A news broke on 9to5Mac 24 hours ago that a Russian hacker, Alexey V. Borodin, has managed to build an in-app purchase hack that allows iOS users to trick the app developer's servers into believing that they are communicating with the App Store when verifying the in-app purchases. This allows users to acquire items for free, causing losses for the developers.
Following are some facts that I think are worth sharing with you, our readers, and the people you care about:
The hack works by installing a bogus certificate on your iOS device, another certificate for In-AppStore.com, and changing the DNS settings.
Because you have certified the hack, it will have access to the UUID of your device, your Apple ID and unencrypted password. Here's an excerpt of what Borodin told Macworld over instant messages:
“I can see the Apple ID and password (for accounts that try the hack)," Borodin told Macworld. “But not the credit card information.” Borodin said that he was “shocked” that passwords were passed in plain text and not encrypted.
Borodin started to work on the hack because he disliked how CSR Racing, a new iOS racing game, used a freemium model to entice players to spend extra money within the game. Now that the hack has been spoiled and abused by other people, he is no longer in control of the In-AppStore service. This is what he told The Next Web:
He also says that he is no longer in control of the In-Appstore site, and will be deleting any information that he has about the site from his computer. The site is now in the hands of an unnamed third party, as Borodin says he does “not want to be in jail =).”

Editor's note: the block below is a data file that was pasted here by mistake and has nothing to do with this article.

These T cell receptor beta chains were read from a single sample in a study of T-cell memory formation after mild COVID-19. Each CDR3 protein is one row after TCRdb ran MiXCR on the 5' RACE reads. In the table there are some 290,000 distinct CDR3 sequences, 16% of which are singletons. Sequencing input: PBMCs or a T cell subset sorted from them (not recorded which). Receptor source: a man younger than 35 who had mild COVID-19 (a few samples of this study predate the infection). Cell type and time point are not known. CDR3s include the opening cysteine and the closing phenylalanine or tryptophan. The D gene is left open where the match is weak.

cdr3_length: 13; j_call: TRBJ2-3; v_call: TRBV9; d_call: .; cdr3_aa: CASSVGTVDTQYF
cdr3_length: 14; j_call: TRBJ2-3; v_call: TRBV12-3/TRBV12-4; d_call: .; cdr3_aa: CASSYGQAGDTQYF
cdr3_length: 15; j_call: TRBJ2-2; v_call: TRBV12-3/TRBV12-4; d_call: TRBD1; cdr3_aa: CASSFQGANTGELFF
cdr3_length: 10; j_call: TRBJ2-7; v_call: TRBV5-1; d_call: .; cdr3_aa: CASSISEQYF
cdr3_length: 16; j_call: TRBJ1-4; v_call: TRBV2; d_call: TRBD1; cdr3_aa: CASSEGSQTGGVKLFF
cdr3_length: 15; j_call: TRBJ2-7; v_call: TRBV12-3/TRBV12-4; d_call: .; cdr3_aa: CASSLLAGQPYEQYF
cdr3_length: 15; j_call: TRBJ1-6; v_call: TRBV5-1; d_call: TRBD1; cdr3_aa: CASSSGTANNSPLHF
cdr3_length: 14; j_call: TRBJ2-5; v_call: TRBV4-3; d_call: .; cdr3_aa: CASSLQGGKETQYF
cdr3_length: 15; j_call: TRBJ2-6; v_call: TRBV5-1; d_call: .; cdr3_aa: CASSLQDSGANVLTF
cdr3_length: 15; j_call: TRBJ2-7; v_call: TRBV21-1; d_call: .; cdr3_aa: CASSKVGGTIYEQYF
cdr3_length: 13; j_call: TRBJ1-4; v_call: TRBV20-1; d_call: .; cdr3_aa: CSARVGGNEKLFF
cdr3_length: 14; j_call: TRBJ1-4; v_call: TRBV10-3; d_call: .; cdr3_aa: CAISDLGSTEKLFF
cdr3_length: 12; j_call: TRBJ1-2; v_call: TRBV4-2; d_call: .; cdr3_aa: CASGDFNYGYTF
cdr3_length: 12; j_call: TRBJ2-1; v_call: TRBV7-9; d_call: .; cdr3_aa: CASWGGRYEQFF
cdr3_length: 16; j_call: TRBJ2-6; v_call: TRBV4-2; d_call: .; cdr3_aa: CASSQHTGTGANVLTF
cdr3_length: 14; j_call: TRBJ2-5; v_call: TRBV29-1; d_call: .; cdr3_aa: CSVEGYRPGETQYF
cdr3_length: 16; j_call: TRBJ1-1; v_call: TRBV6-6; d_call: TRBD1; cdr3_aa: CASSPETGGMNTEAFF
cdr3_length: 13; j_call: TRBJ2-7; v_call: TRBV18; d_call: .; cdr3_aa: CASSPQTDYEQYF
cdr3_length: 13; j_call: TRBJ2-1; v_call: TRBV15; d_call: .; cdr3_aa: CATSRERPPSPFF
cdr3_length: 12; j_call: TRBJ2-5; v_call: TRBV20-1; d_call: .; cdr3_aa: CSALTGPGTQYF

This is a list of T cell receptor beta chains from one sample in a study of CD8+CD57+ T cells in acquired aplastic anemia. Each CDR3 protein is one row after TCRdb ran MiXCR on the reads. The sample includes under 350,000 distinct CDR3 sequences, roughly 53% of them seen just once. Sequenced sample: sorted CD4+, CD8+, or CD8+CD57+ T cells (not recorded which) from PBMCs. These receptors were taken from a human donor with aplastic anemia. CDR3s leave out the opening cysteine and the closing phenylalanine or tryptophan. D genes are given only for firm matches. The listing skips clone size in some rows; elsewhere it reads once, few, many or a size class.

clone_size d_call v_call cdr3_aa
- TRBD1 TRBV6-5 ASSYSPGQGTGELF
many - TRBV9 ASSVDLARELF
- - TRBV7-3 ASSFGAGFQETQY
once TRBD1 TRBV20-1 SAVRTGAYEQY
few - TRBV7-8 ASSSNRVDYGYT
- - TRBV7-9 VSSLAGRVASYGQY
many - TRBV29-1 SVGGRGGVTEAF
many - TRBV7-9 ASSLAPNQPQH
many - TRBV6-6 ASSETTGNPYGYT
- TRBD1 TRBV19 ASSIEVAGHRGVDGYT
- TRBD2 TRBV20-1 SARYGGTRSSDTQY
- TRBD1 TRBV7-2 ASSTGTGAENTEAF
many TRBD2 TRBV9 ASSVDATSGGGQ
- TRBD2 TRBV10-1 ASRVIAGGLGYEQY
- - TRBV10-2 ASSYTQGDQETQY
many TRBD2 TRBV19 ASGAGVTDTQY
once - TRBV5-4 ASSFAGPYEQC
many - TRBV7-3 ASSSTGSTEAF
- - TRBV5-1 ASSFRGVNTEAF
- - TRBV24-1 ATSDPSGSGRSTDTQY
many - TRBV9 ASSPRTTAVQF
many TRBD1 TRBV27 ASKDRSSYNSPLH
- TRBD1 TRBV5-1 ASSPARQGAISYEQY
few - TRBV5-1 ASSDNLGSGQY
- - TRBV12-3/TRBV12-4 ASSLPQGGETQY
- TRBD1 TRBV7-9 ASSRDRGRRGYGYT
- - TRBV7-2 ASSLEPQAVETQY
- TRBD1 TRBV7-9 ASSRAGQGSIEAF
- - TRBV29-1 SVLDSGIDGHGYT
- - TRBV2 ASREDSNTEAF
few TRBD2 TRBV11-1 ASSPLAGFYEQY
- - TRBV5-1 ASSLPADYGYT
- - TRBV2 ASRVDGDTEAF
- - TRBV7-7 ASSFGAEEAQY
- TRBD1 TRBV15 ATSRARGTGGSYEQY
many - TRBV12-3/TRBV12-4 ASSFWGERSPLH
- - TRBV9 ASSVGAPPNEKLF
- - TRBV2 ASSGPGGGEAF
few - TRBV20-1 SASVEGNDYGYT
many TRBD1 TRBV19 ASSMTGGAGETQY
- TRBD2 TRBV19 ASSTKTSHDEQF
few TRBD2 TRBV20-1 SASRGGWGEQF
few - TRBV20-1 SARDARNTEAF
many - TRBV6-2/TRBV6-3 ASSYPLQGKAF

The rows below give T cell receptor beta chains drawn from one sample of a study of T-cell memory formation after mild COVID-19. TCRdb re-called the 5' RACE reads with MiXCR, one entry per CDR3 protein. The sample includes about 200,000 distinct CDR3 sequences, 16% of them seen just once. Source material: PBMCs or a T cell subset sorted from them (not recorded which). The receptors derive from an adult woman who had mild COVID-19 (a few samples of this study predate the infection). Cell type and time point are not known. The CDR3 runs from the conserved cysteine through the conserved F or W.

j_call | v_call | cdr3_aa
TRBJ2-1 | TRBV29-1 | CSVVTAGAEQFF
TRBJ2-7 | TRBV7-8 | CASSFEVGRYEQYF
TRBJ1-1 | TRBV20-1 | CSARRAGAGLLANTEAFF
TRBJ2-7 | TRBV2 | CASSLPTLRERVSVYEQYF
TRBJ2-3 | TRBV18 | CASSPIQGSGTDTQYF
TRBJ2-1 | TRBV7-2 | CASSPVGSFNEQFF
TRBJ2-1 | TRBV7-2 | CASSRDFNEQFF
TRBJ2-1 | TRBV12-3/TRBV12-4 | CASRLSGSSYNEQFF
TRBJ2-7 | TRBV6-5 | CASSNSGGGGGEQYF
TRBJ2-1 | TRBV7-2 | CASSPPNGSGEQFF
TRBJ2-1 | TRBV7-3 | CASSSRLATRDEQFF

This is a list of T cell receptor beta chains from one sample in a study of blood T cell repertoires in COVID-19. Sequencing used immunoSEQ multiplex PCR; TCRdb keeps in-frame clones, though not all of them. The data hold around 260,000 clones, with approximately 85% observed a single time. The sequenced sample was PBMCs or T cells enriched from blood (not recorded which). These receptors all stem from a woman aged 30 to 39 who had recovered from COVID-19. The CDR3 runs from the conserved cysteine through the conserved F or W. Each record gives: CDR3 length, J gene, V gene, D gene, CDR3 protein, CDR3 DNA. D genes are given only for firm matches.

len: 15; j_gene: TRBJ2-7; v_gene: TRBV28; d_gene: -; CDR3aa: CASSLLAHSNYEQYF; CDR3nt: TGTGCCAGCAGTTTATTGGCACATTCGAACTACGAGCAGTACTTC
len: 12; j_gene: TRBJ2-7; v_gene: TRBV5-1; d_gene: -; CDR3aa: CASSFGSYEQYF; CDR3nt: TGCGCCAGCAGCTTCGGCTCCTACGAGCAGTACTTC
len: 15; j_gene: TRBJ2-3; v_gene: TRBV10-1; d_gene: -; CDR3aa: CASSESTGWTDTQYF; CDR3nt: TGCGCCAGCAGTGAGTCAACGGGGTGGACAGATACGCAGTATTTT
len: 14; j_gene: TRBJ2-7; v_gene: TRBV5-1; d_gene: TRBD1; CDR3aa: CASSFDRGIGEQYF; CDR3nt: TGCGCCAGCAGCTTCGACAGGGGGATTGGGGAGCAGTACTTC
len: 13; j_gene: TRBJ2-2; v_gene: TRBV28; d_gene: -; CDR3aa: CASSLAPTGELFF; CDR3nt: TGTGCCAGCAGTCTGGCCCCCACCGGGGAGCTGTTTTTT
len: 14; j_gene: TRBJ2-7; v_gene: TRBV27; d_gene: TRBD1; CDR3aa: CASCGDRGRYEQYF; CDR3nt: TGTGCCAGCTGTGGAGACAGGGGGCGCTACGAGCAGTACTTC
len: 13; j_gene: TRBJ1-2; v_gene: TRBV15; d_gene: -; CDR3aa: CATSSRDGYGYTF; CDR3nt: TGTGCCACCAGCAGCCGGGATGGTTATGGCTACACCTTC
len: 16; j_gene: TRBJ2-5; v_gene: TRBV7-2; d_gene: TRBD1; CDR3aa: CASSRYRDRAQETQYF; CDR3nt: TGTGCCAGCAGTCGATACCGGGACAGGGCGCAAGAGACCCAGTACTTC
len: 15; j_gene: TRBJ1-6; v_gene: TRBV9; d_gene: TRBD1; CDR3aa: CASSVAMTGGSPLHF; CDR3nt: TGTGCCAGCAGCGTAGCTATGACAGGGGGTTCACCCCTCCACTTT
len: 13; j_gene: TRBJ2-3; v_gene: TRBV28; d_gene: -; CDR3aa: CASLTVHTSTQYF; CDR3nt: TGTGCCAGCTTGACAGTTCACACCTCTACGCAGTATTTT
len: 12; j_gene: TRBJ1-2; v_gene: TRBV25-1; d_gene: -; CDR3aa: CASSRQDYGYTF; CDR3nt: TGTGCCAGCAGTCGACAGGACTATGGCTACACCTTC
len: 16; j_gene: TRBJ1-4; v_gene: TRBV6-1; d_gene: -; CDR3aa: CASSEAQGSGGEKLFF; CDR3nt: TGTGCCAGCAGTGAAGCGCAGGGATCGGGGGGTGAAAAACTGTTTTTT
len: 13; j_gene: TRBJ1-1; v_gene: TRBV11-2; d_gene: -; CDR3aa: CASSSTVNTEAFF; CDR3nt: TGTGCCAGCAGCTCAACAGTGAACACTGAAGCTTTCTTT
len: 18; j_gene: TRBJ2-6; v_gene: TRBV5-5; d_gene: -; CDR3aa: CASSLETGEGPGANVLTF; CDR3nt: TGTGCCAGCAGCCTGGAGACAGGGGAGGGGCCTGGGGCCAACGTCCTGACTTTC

One of the first attempts that Apple has made was shutting down the initial DNS server used to serve these requests, but apparently the people who are now running this service has managed to setup new DNS servers. We're still waiting to see what Apple's next move is. As Apple told The Loop:
“The security of the App Store is incredibly important to us and the developer community,” Apple representative Natalie Harrison, told The Loop. “We take reports of fraudulent activity very seriously and we are investigating.”
The main reason why I think a lot of people need to understand this and avoid it entirely is that even when Apple has solved this problem on their side and all developers have taken precautionary actions toward this, iOS devices that have installed these certificates will be prone to further exploit by whoever is currently running the In-AppStore website. Marco Tabini told MacWorld that this might require a new iOS update to fix this problem completely.
Fixing the exploit won’t be too difficult for Apple, but Tabini says, “I can’t think of an easy way to solve this problem without an iOS update.”
Finally, if you're an iOS developer using in-app purchases in any of your apps, you might want to take precautionary steps, starting with reading the section on Verifying Store Receipts again.